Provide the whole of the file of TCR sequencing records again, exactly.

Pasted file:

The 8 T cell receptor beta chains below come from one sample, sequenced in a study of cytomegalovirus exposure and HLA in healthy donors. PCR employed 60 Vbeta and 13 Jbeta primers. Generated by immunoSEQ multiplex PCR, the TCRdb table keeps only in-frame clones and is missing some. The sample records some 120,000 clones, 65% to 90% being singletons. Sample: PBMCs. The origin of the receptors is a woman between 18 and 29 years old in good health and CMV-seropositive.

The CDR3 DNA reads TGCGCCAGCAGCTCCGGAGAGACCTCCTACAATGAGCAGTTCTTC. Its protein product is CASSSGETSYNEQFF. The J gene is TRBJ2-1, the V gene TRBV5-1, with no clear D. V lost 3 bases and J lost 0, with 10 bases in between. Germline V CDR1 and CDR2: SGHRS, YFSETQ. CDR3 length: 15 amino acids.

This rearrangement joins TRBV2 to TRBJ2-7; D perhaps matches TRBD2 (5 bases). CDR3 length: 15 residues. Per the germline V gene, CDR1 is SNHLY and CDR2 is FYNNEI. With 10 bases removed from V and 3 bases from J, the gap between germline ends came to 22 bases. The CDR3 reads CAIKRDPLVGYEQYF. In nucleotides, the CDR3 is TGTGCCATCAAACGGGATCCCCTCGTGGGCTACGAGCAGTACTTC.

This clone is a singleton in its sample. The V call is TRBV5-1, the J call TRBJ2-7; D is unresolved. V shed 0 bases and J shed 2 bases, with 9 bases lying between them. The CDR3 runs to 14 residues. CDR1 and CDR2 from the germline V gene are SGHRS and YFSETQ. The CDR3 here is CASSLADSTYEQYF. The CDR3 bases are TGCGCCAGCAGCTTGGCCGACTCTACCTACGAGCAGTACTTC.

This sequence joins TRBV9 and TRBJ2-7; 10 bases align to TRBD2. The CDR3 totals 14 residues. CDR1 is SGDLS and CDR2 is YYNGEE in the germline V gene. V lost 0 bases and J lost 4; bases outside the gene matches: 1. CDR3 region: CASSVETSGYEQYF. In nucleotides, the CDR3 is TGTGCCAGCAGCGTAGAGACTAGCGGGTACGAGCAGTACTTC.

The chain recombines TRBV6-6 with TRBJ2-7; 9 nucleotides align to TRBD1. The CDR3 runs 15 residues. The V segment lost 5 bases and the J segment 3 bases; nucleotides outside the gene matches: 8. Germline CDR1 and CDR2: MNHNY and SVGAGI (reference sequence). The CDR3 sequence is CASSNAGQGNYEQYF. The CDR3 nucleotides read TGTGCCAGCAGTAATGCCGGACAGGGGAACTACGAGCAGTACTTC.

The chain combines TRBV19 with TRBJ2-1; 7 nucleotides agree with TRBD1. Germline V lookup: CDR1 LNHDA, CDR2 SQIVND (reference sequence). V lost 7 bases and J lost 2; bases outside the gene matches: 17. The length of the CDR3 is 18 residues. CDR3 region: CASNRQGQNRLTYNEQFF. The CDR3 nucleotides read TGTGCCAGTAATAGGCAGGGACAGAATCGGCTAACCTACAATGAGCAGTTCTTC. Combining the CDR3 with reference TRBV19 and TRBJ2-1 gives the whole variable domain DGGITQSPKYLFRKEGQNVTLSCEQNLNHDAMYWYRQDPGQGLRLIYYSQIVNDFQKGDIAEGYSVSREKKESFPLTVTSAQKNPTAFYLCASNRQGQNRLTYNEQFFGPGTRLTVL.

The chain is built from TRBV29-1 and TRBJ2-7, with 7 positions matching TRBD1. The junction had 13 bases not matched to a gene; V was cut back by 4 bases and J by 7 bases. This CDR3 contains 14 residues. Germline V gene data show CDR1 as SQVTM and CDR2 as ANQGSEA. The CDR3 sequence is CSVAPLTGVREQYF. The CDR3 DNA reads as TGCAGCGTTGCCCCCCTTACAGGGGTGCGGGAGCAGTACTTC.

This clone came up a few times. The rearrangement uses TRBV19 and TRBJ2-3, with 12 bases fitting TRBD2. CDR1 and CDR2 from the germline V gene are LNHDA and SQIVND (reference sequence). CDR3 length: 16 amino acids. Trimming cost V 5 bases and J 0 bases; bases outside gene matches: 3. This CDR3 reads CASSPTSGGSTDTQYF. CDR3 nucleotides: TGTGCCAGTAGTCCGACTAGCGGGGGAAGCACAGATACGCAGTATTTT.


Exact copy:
The 8 T cell receptor beta chains below come from one sample, sequenced in a study of cytomegalovirus exposure and HLA in healthy donors. PCR employed 60 Vbeta and 13 Jbeta primers. Generated by immunoSEQ multiplex PCR, the TCRdb table keeps only in-frame clones and is missing some. The sample records some 120,000 clones, 65% to 90% being singletons. Sample: PBMCs. The origin of the receptors is a woman between 18 and 29 years old in good health and CMV-seropositive.

The CDR3 DNA reads TGCGCCAGCAGCTCCGGAGAGACCTCCTACAATGAGCAGTTCTTC. Its protein product is CASSSGETSYNEQFF. The J gene is TRBJ2-1, the V gene TRBV5-1, with no clear D. V lost 3 bases and J lost 0, with 10 bases in between. Germline V CDR1 and CDR2: SGHRS, YFSETQ. CDR3 length: 15 amino acids.

This rearrangement joins TRBV2 to TRBJ2-7; D perhaps matches TRBD2 (5 bases). CDR3 length: 15 residues. Per the germline V gene, CDR1 is SNHLY and CDR2 is FYNNEI. With 10 bases removed from V and 3 bases from J, the gap between germline ends came to 22 bases. The CDR3 reads CAIKRDPLVGYEQYF. In nucleotides, the CDR3 is TGTGCCATCAAACGGGATCCCCTCGTGGGCTACGAGCAGTACTTC.

This clone is a singleton in its sample. The V call is TRBV5-1, the J call TRBJ2-7; D is unresolved. V shed 0 bases and J shed 2 bases, with 9 bases lying between them. The CDR3 runs to 14 residues. CDR1 and CDR2 from the germline V gene are SGHRS and YFSETQ. The CDR3 here is CASSLADSTYEQYF. The CDR3 bases are TGCGCCAGCAGCTTGGCCGACTCTACCTACGAGCAGTACTTC.

This sequence joins TRBV9 and TRBJ2-7; 10 bases align to TRBD2. The CDR3 totals 14 residues. CDR1 is SGDLS and CDR2 is YYNGEE in the germline V gene. V lost 0 bases and J lost 4; bases outside the gene matches: 1. CDR3 region: CASSVETSGYEQYF. In nucleotides, the CDR3 is TGTGCCAGCAGCGTAGAGACTAGCGGGTACGAGCAGTACTTC.

The chain recombines TRBV6-6 with TRBJ2-7; 9 nucleotides align to TRBD1. The CDR3 runs 15 residues. The V segment lost 5 bases and the J segment 3 bases; nucleotides outside the gene matches: 8. Germline CDR1 and CDR2: MNHNY and SVGAGI (reference sequence). The CDR3 sequence is CASSNAGQGNYEQYF. The CDR3 nucleotides read TGTGCCAGCAGTAATGCCGGACAGGGGAACTACGAGCAGTACTTC.

The chain combines TRBV19 with TRBJ2-1; 7 nucleotides agree with TRBD1. Germline V lookup: CDR1 LNHDA, CDR2 SQIVND (reference sequence). V lost 7 bases and J lost 2; bases outside the gene matches: 17. The length of the CDR3 is 18 residues. CDR3 region: CASNRQGQNRLTYNEQFF. The CDR3 nucleotides read TGTGCCAGTAATAGGCAGGGACAGAATCGGCTAACCTACAATGAGCAGTTCTTC. Combining the CDR3 with reference TRBV19 and TRBJ2-1 gives the whole variable domain DGGITQSPKYLFRKEGQNVTLSCEQNLNHDAMYWYRQDPGQGLRLIYYSQIVNDFQKGDIAEGYSVSREKKESFPLTVTSAQKNPTAFYLCASNRQGQNRLTYNEQFFGPGTRLTVL.

The chain is built from TRBV29-1 and TRBJ2-7, with 7 positions matching TRBD1. The junction had 13 bases not matched to a gene; V was cut back by 4 bases and J by 7 bases. This CDR3 contains 14 residues. Germline V gene data show CDR1 as SQVTM and CDR2 as ANQGSEA. The CDR3 sequence is CSVAPLTGVREQYF. The CDR3 DNA reads as TGCAGCGTTGCCCCCCTTACAGGGGTGCGGGAGCAGTACTTC.

This clone came up a few times. The rearrangement uses TRBV19 and TRBJ2-3, with 12 bases fitting TRBD2. CDR1 and CDR2 from the germline V gene are LNHDA and SQIVND (reference sequence). CDR3 length: 16 amino acids. Trimming cost V 5 bases and J 0 bases; bases outside gene matches: 3. This CDR3 reads CASSPTSGGSTDTQYF. CDR3 nucleotides: TGTGCCAGTAGTCCGACTAGCGGGGGAAGCACAGATACGCAGTATTTT.